Calling all Theater companies and performers!

Open Call to Theater companies, performers, researchers:
I would like to hear other voices besides my own on this blog. If you'd like to write about your TLP experiences here, e-mail them to me and I'll put them up.
Topics can include dramaturgy to staging to personal responses to the play. Anything goes!

Thursday, November 12, 2009

A Sense of Place: Further Thoughts

So, the reason I've been wondering about place recently is because I'm trying to figure out how The Laramie Project understands the way that the landscape and the space informs our reading of Matt's murder. Is this a really a universal landscape, or a particular one tied to the contingencies of a specific place, one that has a special significance to it?

I had a fascinating conversation shortly before the October 12 performance with a group of actors about this very issue. We were chatting about Matt's murder and the first play, and the conversation eventually turned to why Matt's murder happened to capture the national imagination and start a national dialogue on hate crimes. One group of people thought that it was how Matt died that was the major factor. This one guy in particular was emphatic that place wasn't a relevant factor: "it wouldn't matter where Matt died," he kept asserting. "We'd still be having this debate right now." This fellow was adamant about his point, and I sincerely respect his opinion; he has a good argument that I can't refute.

I and about three others, however, thought where Matt died had a lot to do with it, too. I firmly believe that, if Matt were murdered in, say, Boston, Massachusetts instead of Laramie, Wyoming, his death wouldn't have resonated with the nation in quite the same way. And I don't think we would be reading "The Boston Project."

So, my one friend is unquestionably right: the details of Matt's murder has its own grisly, particular draw. The whole scene is just rife with sick, visual symbolism, which is part of what makes the whole thing so nauseating for me to think about-- that they bound him in an almost cruciform position, the pistol-whipping, the senseless theft of Matt's his shoes. And yet, now that I've lived somewhere besides the Rockies and in larger communities, I'm finally beginning to understand how terribly common Matt's story is, how common gay-targeted violence like this is. What made Matt stand out?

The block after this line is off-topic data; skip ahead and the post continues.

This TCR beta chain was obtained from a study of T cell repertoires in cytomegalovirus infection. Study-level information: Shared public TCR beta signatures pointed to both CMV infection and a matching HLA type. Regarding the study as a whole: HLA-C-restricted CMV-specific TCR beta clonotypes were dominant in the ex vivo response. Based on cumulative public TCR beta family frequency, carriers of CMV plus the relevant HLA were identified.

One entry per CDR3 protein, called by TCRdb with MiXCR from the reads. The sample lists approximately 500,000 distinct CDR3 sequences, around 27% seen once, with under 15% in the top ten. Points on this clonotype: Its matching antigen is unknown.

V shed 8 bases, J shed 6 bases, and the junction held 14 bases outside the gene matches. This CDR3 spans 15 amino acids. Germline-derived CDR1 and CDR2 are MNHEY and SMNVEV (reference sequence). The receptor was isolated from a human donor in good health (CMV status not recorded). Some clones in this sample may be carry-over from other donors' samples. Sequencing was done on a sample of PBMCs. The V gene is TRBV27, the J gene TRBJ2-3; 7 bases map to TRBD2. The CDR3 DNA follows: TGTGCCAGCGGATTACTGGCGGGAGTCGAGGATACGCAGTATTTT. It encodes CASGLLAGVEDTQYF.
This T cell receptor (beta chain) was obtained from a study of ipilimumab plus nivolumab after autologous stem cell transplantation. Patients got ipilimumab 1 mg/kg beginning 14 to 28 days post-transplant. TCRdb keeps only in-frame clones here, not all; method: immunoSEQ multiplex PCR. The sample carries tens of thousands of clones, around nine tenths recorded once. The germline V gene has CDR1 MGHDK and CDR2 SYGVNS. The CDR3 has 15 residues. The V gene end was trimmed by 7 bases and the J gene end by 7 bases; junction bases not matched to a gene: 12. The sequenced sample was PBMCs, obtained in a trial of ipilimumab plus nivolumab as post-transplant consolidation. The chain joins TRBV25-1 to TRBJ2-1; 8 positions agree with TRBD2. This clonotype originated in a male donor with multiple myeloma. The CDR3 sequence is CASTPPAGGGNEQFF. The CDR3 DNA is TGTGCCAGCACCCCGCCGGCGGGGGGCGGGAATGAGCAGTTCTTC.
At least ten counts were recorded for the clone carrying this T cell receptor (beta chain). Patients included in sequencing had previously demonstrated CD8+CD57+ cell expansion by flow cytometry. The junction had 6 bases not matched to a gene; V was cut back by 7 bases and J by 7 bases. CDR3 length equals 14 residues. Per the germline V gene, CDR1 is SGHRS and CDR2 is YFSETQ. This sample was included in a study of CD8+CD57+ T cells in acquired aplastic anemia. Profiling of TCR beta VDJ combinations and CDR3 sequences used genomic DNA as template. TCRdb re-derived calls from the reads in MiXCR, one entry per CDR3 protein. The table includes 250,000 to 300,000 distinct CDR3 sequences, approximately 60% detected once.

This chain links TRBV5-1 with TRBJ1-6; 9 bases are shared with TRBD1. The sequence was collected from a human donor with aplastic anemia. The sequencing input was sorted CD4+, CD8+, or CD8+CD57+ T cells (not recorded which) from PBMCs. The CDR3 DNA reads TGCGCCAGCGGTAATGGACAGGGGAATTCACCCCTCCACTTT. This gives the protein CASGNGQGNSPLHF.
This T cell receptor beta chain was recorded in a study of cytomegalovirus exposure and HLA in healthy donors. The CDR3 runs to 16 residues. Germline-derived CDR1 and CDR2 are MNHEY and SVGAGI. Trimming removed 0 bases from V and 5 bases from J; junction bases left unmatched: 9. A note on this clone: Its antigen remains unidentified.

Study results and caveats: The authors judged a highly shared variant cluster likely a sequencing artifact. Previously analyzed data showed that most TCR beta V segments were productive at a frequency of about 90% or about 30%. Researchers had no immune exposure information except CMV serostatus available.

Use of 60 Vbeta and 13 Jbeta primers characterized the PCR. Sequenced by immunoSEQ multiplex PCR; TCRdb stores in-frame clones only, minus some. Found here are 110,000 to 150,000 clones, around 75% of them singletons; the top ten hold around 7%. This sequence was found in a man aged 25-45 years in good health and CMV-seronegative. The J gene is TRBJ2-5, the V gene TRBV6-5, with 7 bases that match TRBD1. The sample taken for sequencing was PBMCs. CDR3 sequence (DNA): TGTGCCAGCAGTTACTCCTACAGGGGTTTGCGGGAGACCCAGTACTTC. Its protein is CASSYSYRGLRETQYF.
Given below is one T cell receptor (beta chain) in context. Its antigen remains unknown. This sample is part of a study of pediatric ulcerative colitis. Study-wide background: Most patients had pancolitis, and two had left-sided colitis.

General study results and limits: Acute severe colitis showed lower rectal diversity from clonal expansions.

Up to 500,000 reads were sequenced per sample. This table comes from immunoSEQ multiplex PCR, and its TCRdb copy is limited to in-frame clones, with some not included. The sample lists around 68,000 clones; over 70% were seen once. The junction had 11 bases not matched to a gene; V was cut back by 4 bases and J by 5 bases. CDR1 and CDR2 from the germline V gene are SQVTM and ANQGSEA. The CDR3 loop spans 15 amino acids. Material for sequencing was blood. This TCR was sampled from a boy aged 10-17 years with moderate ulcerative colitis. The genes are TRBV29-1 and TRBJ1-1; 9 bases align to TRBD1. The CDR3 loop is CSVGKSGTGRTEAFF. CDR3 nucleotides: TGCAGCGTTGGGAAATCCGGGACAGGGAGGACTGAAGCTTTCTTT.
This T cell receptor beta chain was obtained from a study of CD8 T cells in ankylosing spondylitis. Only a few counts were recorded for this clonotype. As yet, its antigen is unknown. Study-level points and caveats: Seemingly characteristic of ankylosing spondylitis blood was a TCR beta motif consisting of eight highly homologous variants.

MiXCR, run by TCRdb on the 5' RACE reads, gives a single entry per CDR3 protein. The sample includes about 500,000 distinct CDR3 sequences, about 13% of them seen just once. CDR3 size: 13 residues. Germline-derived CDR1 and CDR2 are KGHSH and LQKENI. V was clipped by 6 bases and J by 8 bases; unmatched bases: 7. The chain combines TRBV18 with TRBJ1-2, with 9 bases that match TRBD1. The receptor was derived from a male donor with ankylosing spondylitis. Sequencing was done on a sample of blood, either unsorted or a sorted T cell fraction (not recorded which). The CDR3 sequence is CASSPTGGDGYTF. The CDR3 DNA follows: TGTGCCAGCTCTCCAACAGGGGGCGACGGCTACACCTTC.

There are two other things that always comes up: that he was tied to a buck fence, and that he was left out on the prairie. People cannot picture the horror of Matt's murder until they put him in the most desolate landscape they can conjure up and tied to a fence that almost defines the American West-- they have to put him in a pastoral.

This is exactly the point that Amy Tigner makes in her article about "Western Pastoral" in TLP. She starts out the article with sixteen other names of people murdered because of sexual orientation in 1998, none of whom received the notoriety of Shepard's murder, and she proposes that a significant deciding factor in why his story created such national interest may be the location. The vast majority of the victims she points out are from urban centers, and none of them are from the traditional "Old West" like Matt was. As she points out,
as much as Laramie represents innocence impossible in a metropolis, Laramie also represents mythological or historical violence-- the violence of the Western. The story illustrates the sublimated fear fear inherent in typical Western homo-social relationships and the potential violence associated with such fear... the American public is shocked, yet titillated: Western crimes still occur in the West.